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Review: God's Pocket

God's Pocket
05.04.2014
5 10

NOTE: This review originally ran as part of our Sundance 2014 coverage.

PLOT: Mickey (Philip Seymour Hoffman) is a small-time schemer married to the beautiful Jeannie (Christina Hendricks) and living in the working class neighbourhood of God's Pocket. When his adult step-son dies under mysterious circumstances, Mickey's forced to investigate. REVIEW: Actor John Slattery is famous for his role as Roger Sterling on AMC's MAD MEN. What's less known about Slattery is that he's directed some of the best episodes in the last few seasons of the series, and now he makes his big screen directorial debut with this adaptation of Pete Dexter's novel. A small-scale character piece, this feels like a logical first-time film from a long-time actor, and as such many of the performances are excellent, even if the film is somehow less that satisfying.

Probably the best way to describe GOD'S POCKET is by adopting that familiar- if overused- term “quirky” which has been used to describe many Sundance films. Quirky is fine, but there needs to be more to a movie than that or it starts to feel hollow. Sadly, that's the case with GOD'S POCKET. Set in a more than a little seedy community, Hoffman plays something of an outsider as the ne'er do well Mickey. A decent guy despite his scheming, he's been welcomed into the community thanks to his marriage to the neighbourhood’s most desired woman, Jeannie. While he gets the gorgeous Jeannie, he also has to deal with her psycho son Noel, played by Caleb Landry Jones, who likes torturing animals, hurling racial slurs at every minority he sees, and constantly brandishes a straight-razor. When he threatens the wrong person with his razor, he gets his head caved-in, and Jeannie demands Mickey get to the bottom of what happened.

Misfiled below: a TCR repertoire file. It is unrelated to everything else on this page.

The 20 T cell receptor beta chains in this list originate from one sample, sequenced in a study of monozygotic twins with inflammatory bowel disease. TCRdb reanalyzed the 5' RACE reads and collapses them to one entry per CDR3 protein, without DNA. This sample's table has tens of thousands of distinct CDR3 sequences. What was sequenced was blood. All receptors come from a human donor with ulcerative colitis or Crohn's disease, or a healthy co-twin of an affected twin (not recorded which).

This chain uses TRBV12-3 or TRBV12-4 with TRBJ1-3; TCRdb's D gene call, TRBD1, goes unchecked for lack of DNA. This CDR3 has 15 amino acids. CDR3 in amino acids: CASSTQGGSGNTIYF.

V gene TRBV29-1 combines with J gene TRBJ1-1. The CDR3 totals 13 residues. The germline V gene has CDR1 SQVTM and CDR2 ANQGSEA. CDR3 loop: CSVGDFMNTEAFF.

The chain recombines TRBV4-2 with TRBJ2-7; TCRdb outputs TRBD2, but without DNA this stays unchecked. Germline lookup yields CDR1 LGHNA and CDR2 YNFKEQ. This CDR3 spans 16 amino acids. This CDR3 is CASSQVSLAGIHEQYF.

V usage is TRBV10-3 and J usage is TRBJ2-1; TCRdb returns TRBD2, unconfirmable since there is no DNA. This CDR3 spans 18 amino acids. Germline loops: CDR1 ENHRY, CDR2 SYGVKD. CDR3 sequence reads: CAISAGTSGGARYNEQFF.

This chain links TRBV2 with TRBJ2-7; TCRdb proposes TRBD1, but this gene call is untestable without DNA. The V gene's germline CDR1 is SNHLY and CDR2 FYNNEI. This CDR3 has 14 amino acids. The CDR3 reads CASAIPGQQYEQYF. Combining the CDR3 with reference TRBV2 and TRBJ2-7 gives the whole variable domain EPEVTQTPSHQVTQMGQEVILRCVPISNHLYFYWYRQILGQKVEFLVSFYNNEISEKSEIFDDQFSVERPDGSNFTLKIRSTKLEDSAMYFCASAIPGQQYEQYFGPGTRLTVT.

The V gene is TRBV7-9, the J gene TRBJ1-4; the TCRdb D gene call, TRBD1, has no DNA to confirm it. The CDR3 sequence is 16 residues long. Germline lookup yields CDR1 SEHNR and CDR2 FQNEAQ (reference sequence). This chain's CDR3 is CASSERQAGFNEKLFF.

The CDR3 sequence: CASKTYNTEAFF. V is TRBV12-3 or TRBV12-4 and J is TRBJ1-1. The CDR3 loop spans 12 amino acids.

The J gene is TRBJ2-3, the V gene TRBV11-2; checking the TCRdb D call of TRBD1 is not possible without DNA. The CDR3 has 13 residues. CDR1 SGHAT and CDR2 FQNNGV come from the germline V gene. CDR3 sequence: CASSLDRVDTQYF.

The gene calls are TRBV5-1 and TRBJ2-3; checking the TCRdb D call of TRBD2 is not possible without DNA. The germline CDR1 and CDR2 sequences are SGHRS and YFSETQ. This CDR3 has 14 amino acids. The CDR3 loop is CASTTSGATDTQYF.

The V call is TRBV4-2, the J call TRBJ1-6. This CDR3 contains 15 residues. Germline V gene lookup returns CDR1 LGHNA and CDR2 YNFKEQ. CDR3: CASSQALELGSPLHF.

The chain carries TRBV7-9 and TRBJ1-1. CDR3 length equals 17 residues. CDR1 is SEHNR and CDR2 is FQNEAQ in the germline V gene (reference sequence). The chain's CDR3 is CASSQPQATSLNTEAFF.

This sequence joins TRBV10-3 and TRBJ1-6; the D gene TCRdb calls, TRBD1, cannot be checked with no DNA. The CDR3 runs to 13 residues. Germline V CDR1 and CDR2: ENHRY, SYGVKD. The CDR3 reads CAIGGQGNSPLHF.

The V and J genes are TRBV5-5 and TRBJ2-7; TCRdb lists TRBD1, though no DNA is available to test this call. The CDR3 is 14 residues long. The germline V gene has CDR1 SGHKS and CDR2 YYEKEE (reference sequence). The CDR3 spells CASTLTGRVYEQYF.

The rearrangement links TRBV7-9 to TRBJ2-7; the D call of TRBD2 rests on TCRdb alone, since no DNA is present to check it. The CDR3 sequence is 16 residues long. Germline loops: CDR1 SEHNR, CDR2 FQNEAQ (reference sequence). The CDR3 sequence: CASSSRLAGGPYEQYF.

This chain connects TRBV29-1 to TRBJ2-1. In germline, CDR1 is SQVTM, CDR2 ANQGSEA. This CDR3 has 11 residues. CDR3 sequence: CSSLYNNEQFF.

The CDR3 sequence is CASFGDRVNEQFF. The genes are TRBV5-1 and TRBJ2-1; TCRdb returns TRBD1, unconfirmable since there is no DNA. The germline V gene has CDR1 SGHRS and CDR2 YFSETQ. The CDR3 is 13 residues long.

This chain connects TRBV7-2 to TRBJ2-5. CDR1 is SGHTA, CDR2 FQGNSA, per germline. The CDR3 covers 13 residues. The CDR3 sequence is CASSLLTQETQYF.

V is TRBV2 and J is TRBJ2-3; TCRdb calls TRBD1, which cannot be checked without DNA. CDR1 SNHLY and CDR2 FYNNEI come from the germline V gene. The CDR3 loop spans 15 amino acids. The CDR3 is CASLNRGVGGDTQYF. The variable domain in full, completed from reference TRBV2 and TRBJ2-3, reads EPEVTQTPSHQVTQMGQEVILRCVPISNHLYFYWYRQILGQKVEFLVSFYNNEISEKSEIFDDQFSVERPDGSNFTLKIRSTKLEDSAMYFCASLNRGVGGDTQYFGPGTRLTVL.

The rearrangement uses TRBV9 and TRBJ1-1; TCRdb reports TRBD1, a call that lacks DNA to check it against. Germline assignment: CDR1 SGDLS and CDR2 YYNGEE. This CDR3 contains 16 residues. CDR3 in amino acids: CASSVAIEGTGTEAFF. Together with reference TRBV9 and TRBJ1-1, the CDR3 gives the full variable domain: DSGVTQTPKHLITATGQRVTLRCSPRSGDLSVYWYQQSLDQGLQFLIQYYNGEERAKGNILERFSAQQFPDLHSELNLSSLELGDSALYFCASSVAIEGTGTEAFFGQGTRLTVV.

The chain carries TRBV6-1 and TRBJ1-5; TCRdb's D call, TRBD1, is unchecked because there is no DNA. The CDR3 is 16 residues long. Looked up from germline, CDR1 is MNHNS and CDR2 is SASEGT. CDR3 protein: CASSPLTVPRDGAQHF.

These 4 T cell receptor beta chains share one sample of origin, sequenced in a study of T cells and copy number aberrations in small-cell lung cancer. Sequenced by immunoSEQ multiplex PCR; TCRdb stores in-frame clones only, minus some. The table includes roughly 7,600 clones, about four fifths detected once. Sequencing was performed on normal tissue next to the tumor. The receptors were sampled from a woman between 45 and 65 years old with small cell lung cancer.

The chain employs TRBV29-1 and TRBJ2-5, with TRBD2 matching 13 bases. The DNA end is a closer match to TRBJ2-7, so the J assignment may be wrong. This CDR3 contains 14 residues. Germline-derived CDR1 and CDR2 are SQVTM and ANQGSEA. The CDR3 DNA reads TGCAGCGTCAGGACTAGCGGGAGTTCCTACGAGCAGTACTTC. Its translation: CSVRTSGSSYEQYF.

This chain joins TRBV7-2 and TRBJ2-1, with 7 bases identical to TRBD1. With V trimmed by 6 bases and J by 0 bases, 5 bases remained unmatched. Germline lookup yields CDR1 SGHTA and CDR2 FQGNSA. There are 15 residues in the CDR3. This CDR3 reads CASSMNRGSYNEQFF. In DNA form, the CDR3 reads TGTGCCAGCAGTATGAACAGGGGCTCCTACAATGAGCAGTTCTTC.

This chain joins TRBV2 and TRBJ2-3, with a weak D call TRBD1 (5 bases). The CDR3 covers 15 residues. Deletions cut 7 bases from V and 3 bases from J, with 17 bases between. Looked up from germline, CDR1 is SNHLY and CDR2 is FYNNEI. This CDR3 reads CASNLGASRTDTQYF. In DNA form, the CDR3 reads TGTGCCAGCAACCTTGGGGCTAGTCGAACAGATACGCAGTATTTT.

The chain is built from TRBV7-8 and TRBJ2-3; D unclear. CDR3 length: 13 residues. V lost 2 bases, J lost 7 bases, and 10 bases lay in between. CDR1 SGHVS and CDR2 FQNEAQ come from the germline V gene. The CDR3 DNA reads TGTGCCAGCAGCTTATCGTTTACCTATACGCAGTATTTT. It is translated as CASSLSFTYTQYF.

If this sounds like a kind of mystery, that's misleading as Noel's death actually has very little to do with the proceedings. Rather, the film (as I assume is the case with Dexter's novel) is more concerned with the various characters and in the community, including John Turturro's mob-connected flower-shop owner, Eddie Marsan's scumbag funeral director, and Richard Jenkins as an alcoholic local writer who thinks of himself as the town's official scribe.

Fittingly for a film directed by an actor, this is a performers showcase. Everyone does good work, with Seymour Hoffman especially good as Mickey. The problem is that the film- despite running a mere ninety minutes- drags. If you're an actor, you might be interested with the ways everyone's allowed to explore the quirks of their characters, but most casual viewers won't care. By a half-hour I had spent enough time in God's Pocket to know it wasn't the place for me. Slattery's probably got a solid career ahead of him as a director, but the film doesn't really have much of a style- although credit has to go to the costume designers for doing a good job recreating drab seventies-era clothing (the era the film seems to take place in although no year is given). The only time the film comes to life is in the brief unexpected instances of graphic violence, such as an out-of-nowhere eye gouging, and a quick, albeit kind of hilarious shootout.

On the whole, GOD'S POCKET isn't a particularly bad film, but it's still drab and uninteresting. It's hard to invest in any of the characters, and it just seemed dull. Still, the performances are solid so if you're a die-hard Seymour Hoffman fan you might want to give it a look ( note: this review was written before his tragic passing.). Still, this is a Sunday afternoon-Netflix kind of movie at best.

Source: JoBlo.com

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